Because infancy and normal childhood are the periods of human life when the incidence of pneumococcal infections is highest, attempts at vaccination of children began in the late 1940s . Initial attempts to vaccinate children with purified capsular proteins were unsuccessful, however, prompting strategies to circumvent immunization failure secondary to immune system immaturity. In the late 1990s, Prevnar 7 was introduced to the US market; it covalently attached the capsular polysaccharide to the highly immunogenic modified diphtheria toxin protein . The result was a more robust immune response that proved effective in children . Coverage was later expanded by 6 serotypes for the development of Prevnar 13, a 13-valent pneumococcal conjugate vaccine (PCV13) . The vaccination was approved for universal use in children to protect against the 13 most common disease-causing S. pneumoniae serotypes in this population . Twelve of the serotypes in PCV13 are also included in the PPSV23 vaccination, serotype 8 is covered by PPSV23 but not PCV13, serotype 6A is covered by PCV13 but not PPSV 23 [5,3].
In 2012, the ACIP recommended the use of PCV13 for specific adult patients, given the vaccination’s vigorous and long-lasting immune response . PPSV23 provides T-cell independent antigens that produce IgG antibodies but have limited immune memory. The stronger immune activation by PCV13 provides T-cell stimulation resulting in higher titers of IgG, memory cell activation, and IgA antibodies that protect mucosal surfaces [9,10]. Studies comparing IgG levels after PCV and PPSV administration have shown much higher titer levels after PCV injection [9,10,11]. However, the necessary titer levels to protect against pneumonia and other pneumococcal disease are currently debated and have not been determined .
In adults, the ACIP recommends PCV13 in addition to PPSV23 in those with asplenism, with immune compromise, or at risk of invasive infections . Basically, with the exception of smokers and patients with chronic liver disease, diabetes, or heart failure; those indicated for Pneumovax 23 before 65 years of age are also indicated for PCV13. The ACIP does not recommend universal vaccination with PCV13 in the elderly .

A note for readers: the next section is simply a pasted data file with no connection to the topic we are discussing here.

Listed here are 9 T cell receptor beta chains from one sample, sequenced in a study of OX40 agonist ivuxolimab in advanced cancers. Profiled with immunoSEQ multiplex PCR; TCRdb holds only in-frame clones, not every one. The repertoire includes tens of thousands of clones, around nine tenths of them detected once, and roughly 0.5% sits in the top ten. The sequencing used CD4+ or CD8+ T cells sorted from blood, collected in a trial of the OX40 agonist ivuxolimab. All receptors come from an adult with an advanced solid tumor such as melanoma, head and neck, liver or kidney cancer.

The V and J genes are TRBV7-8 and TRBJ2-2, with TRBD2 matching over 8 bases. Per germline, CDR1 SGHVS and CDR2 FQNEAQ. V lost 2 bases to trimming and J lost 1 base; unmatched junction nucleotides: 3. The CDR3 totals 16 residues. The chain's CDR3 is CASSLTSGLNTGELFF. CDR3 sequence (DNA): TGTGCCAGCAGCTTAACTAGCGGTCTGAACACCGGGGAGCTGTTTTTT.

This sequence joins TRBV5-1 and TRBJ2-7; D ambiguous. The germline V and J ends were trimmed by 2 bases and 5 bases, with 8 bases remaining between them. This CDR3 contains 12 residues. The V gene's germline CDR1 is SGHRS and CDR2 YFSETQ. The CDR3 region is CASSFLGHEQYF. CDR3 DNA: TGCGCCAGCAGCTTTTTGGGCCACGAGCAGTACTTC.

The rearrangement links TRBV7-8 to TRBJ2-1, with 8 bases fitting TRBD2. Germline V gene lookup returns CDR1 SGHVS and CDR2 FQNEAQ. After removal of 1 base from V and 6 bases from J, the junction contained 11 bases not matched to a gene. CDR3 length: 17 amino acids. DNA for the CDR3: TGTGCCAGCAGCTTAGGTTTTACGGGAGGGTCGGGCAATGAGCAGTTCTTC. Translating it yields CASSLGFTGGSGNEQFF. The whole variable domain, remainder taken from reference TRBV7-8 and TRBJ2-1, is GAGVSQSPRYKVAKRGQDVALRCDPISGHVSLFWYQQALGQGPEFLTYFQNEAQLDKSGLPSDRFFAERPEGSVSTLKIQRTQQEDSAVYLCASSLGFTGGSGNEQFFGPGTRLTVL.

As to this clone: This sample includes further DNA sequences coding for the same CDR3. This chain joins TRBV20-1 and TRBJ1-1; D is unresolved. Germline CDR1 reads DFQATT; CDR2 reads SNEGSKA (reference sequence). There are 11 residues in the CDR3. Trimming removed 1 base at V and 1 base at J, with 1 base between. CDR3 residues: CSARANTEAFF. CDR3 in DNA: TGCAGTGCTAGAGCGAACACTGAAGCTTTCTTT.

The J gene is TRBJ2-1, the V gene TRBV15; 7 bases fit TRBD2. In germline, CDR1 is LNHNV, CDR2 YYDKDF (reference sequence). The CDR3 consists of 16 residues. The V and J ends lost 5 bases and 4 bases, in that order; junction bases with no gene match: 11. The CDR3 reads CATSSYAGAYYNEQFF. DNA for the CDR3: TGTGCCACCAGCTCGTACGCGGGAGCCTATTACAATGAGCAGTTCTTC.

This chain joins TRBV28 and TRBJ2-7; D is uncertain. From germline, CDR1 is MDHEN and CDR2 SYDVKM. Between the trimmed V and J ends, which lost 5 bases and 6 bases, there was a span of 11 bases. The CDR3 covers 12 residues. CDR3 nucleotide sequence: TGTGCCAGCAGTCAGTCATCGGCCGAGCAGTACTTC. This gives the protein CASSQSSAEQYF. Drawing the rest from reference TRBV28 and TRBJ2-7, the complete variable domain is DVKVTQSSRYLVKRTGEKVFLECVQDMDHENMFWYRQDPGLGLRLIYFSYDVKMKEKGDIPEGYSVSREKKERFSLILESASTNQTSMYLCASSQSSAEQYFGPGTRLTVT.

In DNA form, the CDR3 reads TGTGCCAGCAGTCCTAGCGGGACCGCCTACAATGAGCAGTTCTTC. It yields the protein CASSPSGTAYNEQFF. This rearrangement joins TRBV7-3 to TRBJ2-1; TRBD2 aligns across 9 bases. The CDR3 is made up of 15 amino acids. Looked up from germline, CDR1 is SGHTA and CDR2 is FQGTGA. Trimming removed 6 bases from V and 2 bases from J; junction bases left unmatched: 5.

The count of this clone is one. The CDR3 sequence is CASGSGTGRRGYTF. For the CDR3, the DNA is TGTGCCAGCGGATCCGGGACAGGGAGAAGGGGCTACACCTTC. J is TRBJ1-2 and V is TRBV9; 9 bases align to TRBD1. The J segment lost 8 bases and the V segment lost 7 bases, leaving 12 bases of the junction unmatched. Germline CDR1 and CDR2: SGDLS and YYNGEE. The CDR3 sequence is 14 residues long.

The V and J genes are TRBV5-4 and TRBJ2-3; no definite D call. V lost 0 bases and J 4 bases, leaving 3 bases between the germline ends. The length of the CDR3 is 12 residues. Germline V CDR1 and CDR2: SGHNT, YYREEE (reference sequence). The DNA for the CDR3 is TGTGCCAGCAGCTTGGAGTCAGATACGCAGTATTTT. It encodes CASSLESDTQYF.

In terms of administration, PPSV23 and PCV13 should be given at different times to avoid possible interaction between the formation of antibodies and the introduction of exogenous antigens. The ACIP recommends giving PCV13 first, followed by PPSV23 at least 8 weeks later . If the patient has already received PPSV23, then PCV13 should be given at least 1 year later [5,8].
Pneumovax 23 is administered as a single 0.5ml intramuscular dose in both adults and children . PCV13 is administered as a single 0.5ml intramuscular dose in adults . In the pediatric population, PCV13 is given as a series of 0.5ml intramuscular injections administered at 2, 4, 6, and 12 to 15 months for a total of 4 doses .
There remain several areas of uncertainty with regards to S. pneumoniae vaccination. Although PCV13 protection is presumed to last longer than PPSV23 given the more robust T-cell response, the duration of protection is unknown [6,8]. Despite this uncertainty, there are currently no indications for revaccination with PCV13 . There are also no recommendations for vaccination of patients after S. pneumoniae infections, although consensus suggests that these patients should be vaccinated as they have demonstrated susceptibility to S. pneumoniae [5,12].
In summary, pneumococcal vaccination has been determined to be effective in reduction of pneumococcal disease burden and hospitalization in specific populations . When deciding how and when to provide S. pneumoniae protection, consideration should be given to age and comorbidities to determine whether a patient is indicated for PPSV23 alone or in combination with PCV13.
Dr. Luke O’Donnell is a 2nd year resident at NYU Langone Medical Center
Peer reviewed by Melanie Maslow, MD, Infectious Disease Section Editor, Clinical Correlations
Image courtesy of Wikimedia Commons.